Wonderfully, a readable book on what's known - and isn't

October 18, 1998|By MICHAEL PAKENHAM

For 23 years, Sir John Maddox was editor of Nature, generally considered the most authoritative journal covering the full breadth of science in the world. It was his job not only to track the broad sweep of the sciences, but to deal virtually daily with many of the most distinguished scientists on Earth.

If anyone gets science, he does. His life has come to full flower and recognition - and to perspective. He was knighted for services to science in 1994 and was chosen a Fellow of the American Academy of Sciences in 1996 and is now Editor Emeritus of Nature. He lives in London and Wales. He has written a book, just out - his fifth, but the first since 1974.

It is "What Remains to Be Discovered" (Free Press, 434 pages, $26). Its subtitle, which - after reading the work - does not seem overreaching: "Mapping the Secrets of the Universe, the Origins of Life, and the Future of the Human Race."

No, there's not an arrogant or condescending - or unexplained - word in the book.

To the contrary, Maddox has a craftsman's mastery for making histories of science succinct, authoritative and delightfully readable. Having noted that Democritus, 2,500 years ago, coined the term and concept of the atom, the basic building block of all matter, Maddox writes:

"The long search for more plausible atoms than those the Greeks proposed has been episodic, resembling the unpacking of a nest of Russian dolls. Unscrew Yeltsin and Gorbachev is revealed; unscrew him to find Andropov, Chernenko, Brezhnev, Khrushchev, Stalin, Lenin and Nicholas II. Repeatedly it has seemed that all the elementary atoms have finally been listed - whereupon new observations have proved the belief mistaken."

A metaphor for the whole thing.

As the book moves on, Maddox fluently makes the global forum of scientific ideas and debate seem like a rushing, churning, field game - a very fast, well-played soccer or lacrosse game with a couple of thousand players in motion on a monster field. Maddox is there, a sort of universal field referee, recognizing and recording goals and fouls shifts of momentum, improvisations and what it all means.

Not Classic Comics

It's exciting reading, a masterful tour guide to what is known - and not known.

This is not a book for the casual reader. It is not "Classic Comics: The Genome," nor Reader's Digest Science. Yet I believe it can be followed and understood by any informed and inquisitive newspaper reader.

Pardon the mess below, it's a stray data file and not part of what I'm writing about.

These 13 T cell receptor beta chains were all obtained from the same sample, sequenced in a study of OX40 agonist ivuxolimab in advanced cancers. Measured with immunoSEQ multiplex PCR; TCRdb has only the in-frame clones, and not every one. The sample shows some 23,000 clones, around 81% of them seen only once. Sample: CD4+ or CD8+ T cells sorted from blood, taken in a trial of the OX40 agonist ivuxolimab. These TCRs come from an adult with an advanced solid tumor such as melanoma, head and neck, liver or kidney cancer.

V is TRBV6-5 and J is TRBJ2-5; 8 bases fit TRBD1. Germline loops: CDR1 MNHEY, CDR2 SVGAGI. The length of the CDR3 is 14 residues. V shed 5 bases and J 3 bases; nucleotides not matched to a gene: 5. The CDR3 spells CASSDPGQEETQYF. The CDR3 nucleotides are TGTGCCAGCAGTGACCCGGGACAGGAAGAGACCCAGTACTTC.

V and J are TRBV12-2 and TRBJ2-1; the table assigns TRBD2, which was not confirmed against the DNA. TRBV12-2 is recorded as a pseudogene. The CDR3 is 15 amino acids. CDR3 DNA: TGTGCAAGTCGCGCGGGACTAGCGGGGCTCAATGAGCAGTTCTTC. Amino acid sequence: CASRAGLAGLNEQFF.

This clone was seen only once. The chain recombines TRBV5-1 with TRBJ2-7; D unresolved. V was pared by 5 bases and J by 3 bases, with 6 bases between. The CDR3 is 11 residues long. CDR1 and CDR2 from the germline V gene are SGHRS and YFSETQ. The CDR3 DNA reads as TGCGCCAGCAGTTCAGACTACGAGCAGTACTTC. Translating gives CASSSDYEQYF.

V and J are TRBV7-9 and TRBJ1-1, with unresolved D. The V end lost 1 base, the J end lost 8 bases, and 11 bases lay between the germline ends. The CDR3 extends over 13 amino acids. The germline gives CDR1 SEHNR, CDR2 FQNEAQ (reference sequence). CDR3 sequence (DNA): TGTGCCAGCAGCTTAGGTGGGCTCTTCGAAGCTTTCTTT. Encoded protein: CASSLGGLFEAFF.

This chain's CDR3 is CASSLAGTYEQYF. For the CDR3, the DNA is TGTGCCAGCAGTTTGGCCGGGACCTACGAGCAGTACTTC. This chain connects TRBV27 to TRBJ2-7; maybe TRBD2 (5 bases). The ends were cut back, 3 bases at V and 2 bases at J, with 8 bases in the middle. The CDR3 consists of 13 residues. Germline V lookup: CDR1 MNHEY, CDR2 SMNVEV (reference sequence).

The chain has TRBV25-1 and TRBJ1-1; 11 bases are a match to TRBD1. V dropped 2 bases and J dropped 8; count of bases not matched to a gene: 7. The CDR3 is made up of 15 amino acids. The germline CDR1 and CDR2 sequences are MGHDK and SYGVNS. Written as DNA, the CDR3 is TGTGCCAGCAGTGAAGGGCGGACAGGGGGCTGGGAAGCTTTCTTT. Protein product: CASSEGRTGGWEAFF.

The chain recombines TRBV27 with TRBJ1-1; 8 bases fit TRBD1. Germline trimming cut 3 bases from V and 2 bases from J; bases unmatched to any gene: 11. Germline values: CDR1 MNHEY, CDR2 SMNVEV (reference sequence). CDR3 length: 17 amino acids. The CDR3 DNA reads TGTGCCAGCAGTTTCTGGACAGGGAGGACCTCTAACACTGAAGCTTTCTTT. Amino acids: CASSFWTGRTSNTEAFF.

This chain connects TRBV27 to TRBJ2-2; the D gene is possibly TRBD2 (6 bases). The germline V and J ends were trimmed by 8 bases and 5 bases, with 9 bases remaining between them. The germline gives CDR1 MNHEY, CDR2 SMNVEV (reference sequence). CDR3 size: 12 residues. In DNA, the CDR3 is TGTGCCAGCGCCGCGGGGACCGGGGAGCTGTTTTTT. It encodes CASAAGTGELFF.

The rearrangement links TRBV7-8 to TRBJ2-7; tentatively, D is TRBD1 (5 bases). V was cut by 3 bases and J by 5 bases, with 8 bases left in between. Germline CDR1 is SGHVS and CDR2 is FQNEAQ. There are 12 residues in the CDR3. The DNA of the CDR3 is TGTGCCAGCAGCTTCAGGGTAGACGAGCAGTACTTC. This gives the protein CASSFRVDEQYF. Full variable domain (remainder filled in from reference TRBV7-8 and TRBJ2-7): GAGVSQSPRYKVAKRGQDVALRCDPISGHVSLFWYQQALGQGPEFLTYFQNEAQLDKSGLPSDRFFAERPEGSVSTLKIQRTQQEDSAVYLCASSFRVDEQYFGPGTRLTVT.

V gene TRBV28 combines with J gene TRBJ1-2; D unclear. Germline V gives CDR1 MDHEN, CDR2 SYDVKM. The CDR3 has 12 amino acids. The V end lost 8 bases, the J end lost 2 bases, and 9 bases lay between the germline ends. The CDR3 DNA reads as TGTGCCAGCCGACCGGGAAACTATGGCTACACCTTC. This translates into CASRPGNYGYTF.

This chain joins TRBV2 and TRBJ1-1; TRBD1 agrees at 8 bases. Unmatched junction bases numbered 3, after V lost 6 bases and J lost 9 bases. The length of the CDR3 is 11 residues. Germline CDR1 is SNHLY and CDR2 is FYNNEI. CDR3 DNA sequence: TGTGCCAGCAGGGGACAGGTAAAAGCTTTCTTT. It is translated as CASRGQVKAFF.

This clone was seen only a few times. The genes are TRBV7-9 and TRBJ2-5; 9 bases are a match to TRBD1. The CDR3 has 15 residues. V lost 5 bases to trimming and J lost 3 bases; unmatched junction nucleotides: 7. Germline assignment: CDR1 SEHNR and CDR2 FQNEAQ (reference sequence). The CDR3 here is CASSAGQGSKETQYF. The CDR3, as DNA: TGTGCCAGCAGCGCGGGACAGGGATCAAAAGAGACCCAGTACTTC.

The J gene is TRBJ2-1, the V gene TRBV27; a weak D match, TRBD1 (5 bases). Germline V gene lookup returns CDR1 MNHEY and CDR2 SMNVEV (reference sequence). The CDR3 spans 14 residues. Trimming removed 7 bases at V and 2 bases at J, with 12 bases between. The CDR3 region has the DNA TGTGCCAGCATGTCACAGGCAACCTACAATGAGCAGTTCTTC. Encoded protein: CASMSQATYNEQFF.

The reward is enormous. What is the meaning of time, the purpose of abstract mathematics? What is consciousness - its roots in physiology? How about imagination? Maddox states very clearly the limits of science's present capacities to explain.

He is a fearless man. On the immense controversies and speculations in the scientific world, he takes stands, with often startling simplicity:

"The old argument about the relative importance of nature and nurture in the development of the human beings seems to have been settled in favor of nature. But that is almost certainly an illusion. It may not be long before the external influences on the genes are well catalogued enough for the importance of nurture to become apparent again."

He takes on huge concepts with wonderful patience: the Big Bang theory of the origin of the universe, of everything; the quest, popular among many scientists of high station, for TOE - a Theory of Everything, a concept that will draw together all physics, chemistry, mathematics.

He's never timid "The idea that the universe began in a single event, the big bang," he writes, "will be will be found false. ... It will be time enough to talk about a theory of everything when we know what everything is."

Horrendous threats

He writes of perils that face the human race, including scientists. Some may be avoidable, some perhaps or probably beyond effective human intervention: global warming and a rise of sea levels; catastrophic collision with large meteorites or comet material; occurrence of disease forms that cause massive death before they can be scientifically understood.

Those threats and others provide the policy impetus for a commitment to research. The knowledge that diseases like polio and perhaps some day AIDS and even cancer can be controlled or cured is the driving force behind the work of many scientists.

The two most dramatic challenges in biology - what most remains to be discovered - are the origin of life and how the brain works. Both may seem abstract, even metaphysical. But the pursuit of the questions promises to benefit the human race and the planet it occupies.

So, what does it all mean and when will it end?

"The truth is," Maddox writes, "that the sheer success of science in the last half millennium has engendered a corrosive impatience. We too easily forget how recent are the empirical and theoretical foundations of present understanding. Prudence, or merely good manners, would dictate a seemly recognition that they may also be incomplete."

But his cry for mannerliness is not to encourage complacency. Far from it.

There "is not yet an end in sight to the process of inquiry," he writes in concluding the book. "The problems that remain unsolved are gargantuan. They will occupy our children and their children and on and on for centuries to come, perhaps even for the rest of time."

That is the most daunting challenge imaginable. But finding "what remains to be discovered" will, without doubt, go on improving the lives of our children and theirs.

Pub Date: 10/18/98

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